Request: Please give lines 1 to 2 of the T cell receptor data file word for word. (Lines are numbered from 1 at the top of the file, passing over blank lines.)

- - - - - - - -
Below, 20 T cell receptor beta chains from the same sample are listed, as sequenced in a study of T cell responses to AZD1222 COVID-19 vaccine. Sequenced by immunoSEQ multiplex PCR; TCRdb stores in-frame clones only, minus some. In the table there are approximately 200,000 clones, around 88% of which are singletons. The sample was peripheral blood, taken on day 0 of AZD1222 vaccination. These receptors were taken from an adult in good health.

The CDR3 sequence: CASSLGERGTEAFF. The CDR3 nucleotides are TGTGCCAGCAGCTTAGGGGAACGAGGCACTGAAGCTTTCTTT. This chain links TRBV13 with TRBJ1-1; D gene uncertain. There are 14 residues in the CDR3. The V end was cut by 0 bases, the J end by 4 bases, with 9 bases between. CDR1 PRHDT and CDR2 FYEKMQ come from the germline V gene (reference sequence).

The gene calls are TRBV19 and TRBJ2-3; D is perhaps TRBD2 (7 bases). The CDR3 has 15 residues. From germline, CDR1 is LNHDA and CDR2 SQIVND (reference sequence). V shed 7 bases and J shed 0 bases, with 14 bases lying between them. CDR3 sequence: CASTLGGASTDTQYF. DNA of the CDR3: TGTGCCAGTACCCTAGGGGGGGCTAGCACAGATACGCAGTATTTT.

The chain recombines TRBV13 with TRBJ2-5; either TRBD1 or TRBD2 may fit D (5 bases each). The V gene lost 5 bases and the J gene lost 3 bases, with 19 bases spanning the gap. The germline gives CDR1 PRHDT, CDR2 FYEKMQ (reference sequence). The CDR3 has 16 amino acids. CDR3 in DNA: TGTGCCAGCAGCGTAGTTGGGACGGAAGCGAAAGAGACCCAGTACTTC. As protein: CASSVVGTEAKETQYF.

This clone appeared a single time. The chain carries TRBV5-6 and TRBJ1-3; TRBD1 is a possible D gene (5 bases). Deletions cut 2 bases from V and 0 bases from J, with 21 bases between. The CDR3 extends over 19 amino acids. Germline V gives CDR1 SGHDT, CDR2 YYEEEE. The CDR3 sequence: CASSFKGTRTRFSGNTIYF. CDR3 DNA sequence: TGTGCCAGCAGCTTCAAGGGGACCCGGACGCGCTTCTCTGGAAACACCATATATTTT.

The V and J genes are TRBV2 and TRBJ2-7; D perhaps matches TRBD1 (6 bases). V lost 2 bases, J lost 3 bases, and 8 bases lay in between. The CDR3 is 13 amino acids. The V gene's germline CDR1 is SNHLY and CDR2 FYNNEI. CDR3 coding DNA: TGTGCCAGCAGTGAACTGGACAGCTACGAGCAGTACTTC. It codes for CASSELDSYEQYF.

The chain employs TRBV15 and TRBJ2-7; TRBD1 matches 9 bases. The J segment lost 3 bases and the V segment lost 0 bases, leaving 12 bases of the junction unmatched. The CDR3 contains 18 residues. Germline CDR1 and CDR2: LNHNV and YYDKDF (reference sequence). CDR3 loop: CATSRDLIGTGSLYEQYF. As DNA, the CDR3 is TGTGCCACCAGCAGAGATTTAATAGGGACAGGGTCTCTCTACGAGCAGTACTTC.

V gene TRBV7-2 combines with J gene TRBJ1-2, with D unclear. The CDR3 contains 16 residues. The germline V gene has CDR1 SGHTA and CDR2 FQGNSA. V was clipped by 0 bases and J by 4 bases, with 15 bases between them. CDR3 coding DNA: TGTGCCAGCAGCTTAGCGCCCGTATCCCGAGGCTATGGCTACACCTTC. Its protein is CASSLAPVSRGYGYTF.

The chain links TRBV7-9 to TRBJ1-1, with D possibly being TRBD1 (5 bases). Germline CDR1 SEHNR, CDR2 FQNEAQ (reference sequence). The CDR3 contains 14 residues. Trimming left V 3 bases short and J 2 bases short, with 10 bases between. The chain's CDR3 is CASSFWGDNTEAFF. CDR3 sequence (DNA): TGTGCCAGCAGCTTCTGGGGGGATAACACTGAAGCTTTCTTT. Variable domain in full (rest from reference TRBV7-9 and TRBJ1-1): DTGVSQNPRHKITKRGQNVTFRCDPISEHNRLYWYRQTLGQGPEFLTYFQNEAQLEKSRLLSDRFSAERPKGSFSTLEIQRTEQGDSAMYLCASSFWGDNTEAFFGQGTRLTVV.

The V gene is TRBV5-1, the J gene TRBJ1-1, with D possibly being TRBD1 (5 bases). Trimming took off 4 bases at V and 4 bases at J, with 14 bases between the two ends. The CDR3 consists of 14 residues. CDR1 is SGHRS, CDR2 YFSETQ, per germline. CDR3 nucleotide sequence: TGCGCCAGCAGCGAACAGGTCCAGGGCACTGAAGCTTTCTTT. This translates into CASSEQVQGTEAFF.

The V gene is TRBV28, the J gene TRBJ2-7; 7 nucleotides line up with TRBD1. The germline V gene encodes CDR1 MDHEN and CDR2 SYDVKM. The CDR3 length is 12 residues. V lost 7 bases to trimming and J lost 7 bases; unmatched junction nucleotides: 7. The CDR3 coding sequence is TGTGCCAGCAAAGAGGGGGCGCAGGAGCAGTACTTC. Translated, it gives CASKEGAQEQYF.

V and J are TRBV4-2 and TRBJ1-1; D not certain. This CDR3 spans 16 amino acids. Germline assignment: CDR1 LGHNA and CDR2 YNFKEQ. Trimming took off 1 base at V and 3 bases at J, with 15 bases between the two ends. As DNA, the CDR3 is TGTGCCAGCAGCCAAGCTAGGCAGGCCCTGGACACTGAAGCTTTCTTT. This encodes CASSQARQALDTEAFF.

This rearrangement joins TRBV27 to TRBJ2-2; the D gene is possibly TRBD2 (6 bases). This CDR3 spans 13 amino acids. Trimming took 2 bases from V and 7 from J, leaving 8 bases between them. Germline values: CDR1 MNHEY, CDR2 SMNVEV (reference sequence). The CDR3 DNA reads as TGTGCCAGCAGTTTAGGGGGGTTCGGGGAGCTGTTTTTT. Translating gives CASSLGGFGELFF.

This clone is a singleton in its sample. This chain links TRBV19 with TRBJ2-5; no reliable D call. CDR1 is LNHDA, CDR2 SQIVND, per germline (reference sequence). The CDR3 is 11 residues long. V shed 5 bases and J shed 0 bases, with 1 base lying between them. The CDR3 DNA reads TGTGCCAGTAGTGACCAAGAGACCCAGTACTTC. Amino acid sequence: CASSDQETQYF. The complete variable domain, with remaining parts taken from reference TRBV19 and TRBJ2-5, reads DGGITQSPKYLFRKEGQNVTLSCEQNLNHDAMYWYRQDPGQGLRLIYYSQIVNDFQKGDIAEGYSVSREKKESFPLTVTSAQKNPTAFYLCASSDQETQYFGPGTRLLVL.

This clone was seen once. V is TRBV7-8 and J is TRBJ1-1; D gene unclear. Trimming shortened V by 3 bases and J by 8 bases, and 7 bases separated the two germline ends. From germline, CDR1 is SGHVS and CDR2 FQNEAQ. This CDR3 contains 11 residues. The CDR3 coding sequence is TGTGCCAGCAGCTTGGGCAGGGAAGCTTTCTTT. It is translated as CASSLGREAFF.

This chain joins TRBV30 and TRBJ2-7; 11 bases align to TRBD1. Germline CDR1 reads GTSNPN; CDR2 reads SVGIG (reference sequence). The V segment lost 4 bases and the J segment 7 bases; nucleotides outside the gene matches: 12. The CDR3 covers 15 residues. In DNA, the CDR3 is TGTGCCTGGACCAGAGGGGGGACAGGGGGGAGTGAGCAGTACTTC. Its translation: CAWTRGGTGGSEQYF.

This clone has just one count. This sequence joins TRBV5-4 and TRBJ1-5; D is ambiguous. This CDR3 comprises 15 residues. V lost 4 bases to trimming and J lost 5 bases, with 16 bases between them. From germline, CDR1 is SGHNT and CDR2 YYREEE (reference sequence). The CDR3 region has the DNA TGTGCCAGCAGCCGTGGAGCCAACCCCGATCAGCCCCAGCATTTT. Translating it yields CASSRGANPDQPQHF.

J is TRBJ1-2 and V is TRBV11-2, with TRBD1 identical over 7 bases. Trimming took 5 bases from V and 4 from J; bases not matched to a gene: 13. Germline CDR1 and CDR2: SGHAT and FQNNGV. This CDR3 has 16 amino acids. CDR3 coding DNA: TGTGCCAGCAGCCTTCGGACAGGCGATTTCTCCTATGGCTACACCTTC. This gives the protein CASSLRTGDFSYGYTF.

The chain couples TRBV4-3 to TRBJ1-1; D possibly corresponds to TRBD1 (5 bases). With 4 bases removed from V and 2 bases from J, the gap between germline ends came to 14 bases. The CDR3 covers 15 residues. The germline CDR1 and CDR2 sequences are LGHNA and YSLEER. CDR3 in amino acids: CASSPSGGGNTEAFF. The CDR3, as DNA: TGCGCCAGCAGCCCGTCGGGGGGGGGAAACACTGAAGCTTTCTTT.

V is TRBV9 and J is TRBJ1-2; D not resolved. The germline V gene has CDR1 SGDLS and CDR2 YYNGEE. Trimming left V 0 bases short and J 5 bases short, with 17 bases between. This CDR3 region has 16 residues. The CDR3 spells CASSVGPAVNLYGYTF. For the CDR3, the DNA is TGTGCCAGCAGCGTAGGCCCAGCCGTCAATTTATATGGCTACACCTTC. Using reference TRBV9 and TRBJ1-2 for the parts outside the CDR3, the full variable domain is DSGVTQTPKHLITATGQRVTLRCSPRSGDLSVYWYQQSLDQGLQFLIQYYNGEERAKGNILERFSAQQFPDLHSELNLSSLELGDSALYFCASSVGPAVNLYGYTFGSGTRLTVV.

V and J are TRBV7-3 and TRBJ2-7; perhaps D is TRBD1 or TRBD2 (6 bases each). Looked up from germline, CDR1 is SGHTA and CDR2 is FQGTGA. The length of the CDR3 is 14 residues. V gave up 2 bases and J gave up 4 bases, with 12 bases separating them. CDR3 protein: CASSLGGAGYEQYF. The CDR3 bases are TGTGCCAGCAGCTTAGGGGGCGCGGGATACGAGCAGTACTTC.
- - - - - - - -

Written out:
Below, 20 T cell receptor beta chains from the same sample are listed, as sequenced in a study of T cell responses to AZD1222 COVID-19 vaccine. Sequenced by immunoSEQ multiplex PCR; TCRdb stores in-frame clones only, minus some. In the table there are approximately 200,000 clones, around 88% of which are singletons. The sample was peripheral blood, taken on day 0 of AZD1222 vaccination. These receptors were taken from an adult in good health.

The CDR3 sequence: CASSLGERGTEAFF. The CDR3 nucleotides are TGTGCCAGCAGCTTAGGGGAACGAGGCACTGAAGCTTTCTTT. This chain links TRBV13 with TRBJ1-1; D gene uncertain. There are 14 residues in the CDR3. The V end was cut by 0 bases, the J end by 4 bases, with 9 bases between. CDR1 PRHDT and CDR2 FYEKMQ come from the germline V gene (reference sequence).